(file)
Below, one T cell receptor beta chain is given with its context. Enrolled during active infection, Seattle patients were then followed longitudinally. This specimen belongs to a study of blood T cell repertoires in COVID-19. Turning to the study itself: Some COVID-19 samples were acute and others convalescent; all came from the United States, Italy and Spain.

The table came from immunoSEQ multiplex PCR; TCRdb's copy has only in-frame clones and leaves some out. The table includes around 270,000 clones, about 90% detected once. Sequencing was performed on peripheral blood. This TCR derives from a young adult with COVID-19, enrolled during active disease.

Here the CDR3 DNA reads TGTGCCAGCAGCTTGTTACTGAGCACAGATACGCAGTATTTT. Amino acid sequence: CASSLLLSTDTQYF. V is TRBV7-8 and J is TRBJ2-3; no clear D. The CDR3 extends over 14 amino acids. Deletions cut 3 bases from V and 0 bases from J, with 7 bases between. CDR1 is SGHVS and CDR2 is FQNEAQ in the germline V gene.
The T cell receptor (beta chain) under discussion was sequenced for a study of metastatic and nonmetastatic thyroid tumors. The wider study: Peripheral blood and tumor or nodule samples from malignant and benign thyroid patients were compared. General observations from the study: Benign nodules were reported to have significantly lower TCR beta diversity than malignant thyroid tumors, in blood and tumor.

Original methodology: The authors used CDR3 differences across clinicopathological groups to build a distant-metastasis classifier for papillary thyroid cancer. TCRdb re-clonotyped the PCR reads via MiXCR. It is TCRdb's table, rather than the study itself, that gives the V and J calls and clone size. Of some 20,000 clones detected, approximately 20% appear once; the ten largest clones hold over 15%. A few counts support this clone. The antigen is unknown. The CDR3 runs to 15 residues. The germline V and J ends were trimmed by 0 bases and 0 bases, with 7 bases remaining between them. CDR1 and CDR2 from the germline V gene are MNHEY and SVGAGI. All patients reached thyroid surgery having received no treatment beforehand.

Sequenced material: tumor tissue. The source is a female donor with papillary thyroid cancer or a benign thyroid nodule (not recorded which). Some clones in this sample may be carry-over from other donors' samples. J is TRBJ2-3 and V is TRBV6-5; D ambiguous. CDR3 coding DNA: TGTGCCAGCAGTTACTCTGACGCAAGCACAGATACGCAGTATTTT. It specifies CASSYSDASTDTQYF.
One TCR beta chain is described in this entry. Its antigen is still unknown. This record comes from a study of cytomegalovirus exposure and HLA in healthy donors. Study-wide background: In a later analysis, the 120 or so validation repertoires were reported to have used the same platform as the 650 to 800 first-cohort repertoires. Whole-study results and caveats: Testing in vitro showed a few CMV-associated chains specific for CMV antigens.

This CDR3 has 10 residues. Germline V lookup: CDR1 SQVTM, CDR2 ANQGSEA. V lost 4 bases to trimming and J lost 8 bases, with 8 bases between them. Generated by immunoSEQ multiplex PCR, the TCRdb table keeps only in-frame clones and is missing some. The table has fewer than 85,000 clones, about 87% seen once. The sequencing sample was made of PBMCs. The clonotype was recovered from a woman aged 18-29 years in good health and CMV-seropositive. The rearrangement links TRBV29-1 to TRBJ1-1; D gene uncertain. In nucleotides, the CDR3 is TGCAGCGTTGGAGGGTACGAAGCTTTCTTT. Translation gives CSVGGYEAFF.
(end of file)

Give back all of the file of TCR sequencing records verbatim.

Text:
Below, one T cell receptor beta chain is given with its context. Enrolled during active infection, Seattle patients were then followed longitudinally. This specimen belongs to a study of blood T cell repertoires in COVID-19. Turning to the study itself: Some COVID-19 samples were acute and others convalescent; all came from the United States, Italy and Spain.

The table came from immunoSEQ multiplex PCR; TCRdb's copy has only in-frame clones and leaves some out. The table includes around 270,000 clones, about 90% detected once. Sequencing was performed on peripheral blood. This TCR derives from a young adult with COVID-19, enrolled during active disease.

Here the CDR3 DNA reads TGTGCCAGCAGCTTGTTACTGAGCACAGATACGCAGTATTTT. Amino acid sequence: CASSLLLSTDTQYF. V is TRBV7-8 and J is TRBJ2-3; no clear D. The CDR3 extends over 14 amino acids. Deletions cut 3 bases from V and 0 bases from J, with 7 bases between. CDR1 is SGHVS and CDR2 is FQNEAQ in the germline V gene.
The T cell receptor (beta chain) under discussion was sequenced for a study of metastatic and nonmetastatic thyroid tumors. The wider study: Peripheral blood and tumor or nodule samples from malignant and benign thyroid patients were compared. General observations from the study: Benign nodules were reported to have significantly lower TCR beta diversity than malignant thyroid tumors, in blood and tumor.

Original methodology: The authors used CDR3 differences across clinicopathological groups to build a distant-metastasis classifier for papillary thyroid cancer. TCRdb re-clonotyped the PCR reads via MiXCR. It is TCRdb's table, rather than the study itself, that gives the V and J calls and clone size. Of some 20,000 clones detected, approximately 20% appear once; the ten largest clones hold over 15%. A few counts support this clone. The antigen is unknown. The CDR3 runs to 15 residues. The germline V and J ends were trimmed by 0 bases and 0 bases, with 7 bases remaining between them. CDR1 and CDR2 from the germline V gene are MNHEY and SVGAGI. All patients reached thyroid surgery having received no treatment beforehand.

Sequenced material: tumor tissue. The source is a female donor with papillary thyroid cancer or a benign thyroid nodule (not recorded which). Some clones in this sample may be carry-over from other donors' samples. J is TRBJ2-3 and V is TRBV6-5; D ambiguous. CDR3 coding DNA: TGTGCCAGCAGTTACTCTGACGCAAGCACAGATACGCAGTATTTT. It specifies CASSYSDASTDTQYF.
One TCR beta chain is described in this entry. Its antigen is still unknown. This record comes from a study of cytomegalovirus exposure and HLA in healthy donors. Study-wide background: In a later analysis, the 120 or so validation repertoires were reported to have used the same platform as the 650 to 800 first-cohort repertoires. Whole-study results and caveats: Testing in vitro showed a few CMV-associated chains specific for CMV antigens.

This CDR3 has 10 residues. Germline V lookup: CDR1 SQVTM, CDR2 ANQGSEA. V lost 4 bases to trimming and J lost 8 bases, with 8 bases between them. Generated by immunoSEQ multiplex PCR, the TCRdb table keeps only in-frame clones and is missing some. The table has fewer than 85,000 clones, about 87% seen once. The sequencing sample was made of PBMCs. The clonotype was recovered from a woman aged 18-29 years in good health and CMV-seropositive. The rearrangement links TRBV29-1 to TRBJ1-1; D gene uncertain. In nucleotides, the CDR3 is TGCAGCGTTGGAGGGTACGAAGCTTTCTTT. Translation gives CSVGGYEAFF.